Willie Brown (politician) : biography
Brown’s opponents in his 1999 mayoral reelection campaign were former Mayor Frank Jordan and Clint Reilly. They criticized Brown for spending the city’s US$ 1 billion in budget growth without addressing the city’s major problems and creating an environment in city hall of corruption and patronage. Tom Ammiano was a late write-in candidate and he faced Brown in the runoff election. Brown won reelection by a 20 percent margin. He was supported by most major developers and business interests. Ammiano campaigned on a promise that he would raise the minimum wage to US$ 11 per hour and scrutinize corporate business taxes. Brown repeatedly claimed that Ammiano would raise taxes. President Clinton recorded a telephone message on Brown’s behalf. Brown’s campaign spent US$ 3.1 million to Ammiano’s US$ 300,000. The 1999 mayoral race was the subject of the documentary See How They Run.
Crime and public safety
Although scheduled on a flight to New York City the day of the September 11, 2001 attacks, Brown received an alert from his SFO security detail and cancelled. After learning of the attacks, he ordered the city to close schools and courts, concerned over the potential for terrorist attacks in the city, and recommended to representatives of the Bank of America Tower and Transamerica Pyramid that they should also close.
In February 2003, Brown’s appointed Police Chief, Earl Sanders, and several top officials at the San Francisco Police Department were arrested for conspiring to obstruct the police investigation into an incident involving off-duty officers that was popularly called "Fajitagate".
Brown ended San Francisco’s policy of punishing people for feeding the homeless. San Francisco continued to enforce its policy regarding the conduct of the homeless in public places. In 1998, Brown supported forcibly removing homeless people from Golden Gate Park and police crackdowns on the homeless for drunkenness, urinating, defecating, or sleeping on the sidewalk. Brown introduced job training programs and a $11 million drug treatment program. San Francisco, then the United States’ 13th largest city, had the nation’s third largest homeless population at a peak of 16,000. In November 1997, he requested nighttime helicopter searches in Golden Gate Park. The Brown administration spent hundreds of millions of dollars creating new shelters, supportive housing, and drug treatment centers to address homelessness, but these measures did not end San Francisco’s problem with homelessness.
In 1996, Brown approved the Equal Benefits Ordinance that required city contractors to provide domestic partner benefits to their employees. In 1998, Brown wrote a letter to President Clinton urging him to halt a federal lawsuit aimed at closing medical marijuana clubs.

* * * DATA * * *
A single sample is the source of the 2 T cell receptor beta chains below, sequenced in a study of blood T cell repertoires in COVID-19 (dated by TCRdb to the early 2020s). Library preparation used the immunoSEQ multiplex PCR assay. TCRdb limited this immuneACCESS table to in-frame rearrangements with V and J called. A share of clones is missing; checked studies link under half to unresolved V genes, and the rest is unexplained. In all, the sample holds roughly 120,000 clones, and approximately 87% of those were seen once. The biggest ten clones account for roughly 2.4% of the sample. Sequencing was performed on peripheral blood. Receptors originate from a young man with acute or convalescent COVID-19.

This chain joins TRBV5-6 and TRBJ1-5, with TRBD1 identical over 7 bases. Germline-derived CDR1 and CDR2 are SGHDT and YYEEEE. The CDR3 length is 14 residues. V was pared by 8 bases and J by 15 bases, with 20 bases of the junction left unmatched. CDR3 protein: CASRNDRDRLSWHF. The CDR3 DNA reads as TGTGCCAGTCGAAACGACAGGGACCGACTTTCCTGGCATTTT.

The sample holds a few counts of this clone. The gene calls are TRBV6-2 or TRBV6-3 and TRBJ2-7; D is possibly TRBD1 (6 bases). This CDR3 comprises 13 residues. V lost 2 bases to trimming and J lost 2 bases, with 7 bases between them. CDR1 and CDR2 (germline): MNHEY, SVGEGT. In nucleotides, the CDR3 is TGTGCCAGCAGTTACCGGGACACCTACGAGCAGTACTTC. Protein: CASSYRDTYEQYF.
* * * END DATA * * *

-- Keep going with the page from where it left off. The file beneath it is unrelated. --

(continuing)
One of Brown’s central campaign promises was his “100-Day Plan for Muni.” Brown supported the "Peer Pressure" Bus Patrol program, which paid former gang members and troubled youth to patrol Muni buses. Brown claimed the program helped reduce crime. He fired Muni chief Phil Adams and replaced him with his chief of staff Emilio Cruz. In 1998, Brown was Mayor during the summer of the Muni meltdown as Muni implemented the new ATC system and Brown promised riders there would be better times ahead. A voter approved initiative in the following year would help improve Muni services. Brown increased Muni’s budget by tens of millions of dollars over his tenure. Brown later said he made a mistake in over promising with his 100-Day Plan.
Brown helped mediate a settlement to the 1997 BART strike.
During his first term as mayor, Brown quietly favored the demolition and abolition of the Transbay Terminal to accommodate the redevelopment of the site for market-rate housing. Centrally located at First and Mission Streets near the Financial District and South Beach, the terminal originally served as the San Francisco terminus for the electric commuter trains of the East Bay Electric Lines, the Key System of streetcars and the Sacramento Northern railroads which ran on the lower deck of the San Francisco – Oakland Bay Bridge. Following the termination of streetcar service in 1958, the terminal has seen continuous service as a major bus facility for East Bay commuters; AC Transit buses transport riders from the terminal directly into neighborhoods throughout the inner East Bay. The terminal also serves passengers traveling to San Mateo County and the North Bay aboard SamTrans and Golden Gate Transit buses respectively, and to tourists arriving by bus motorcoach. Today, the terminal is being planned for redevelopment as a region wide mass transit hub maintaining the current bus services, but with a new tunnel that would extend the Caltrain commuter rail line from its current terminus at Fourth and Townsend Streets to the site. Once completed, Caltrain riders would no longer need to transfer to Muni in order to reach the downtown financial district. Additionally, the heavy rail portion of the terminal would be designed to accommodate the planned High Speed Rail lines to Los Angeles.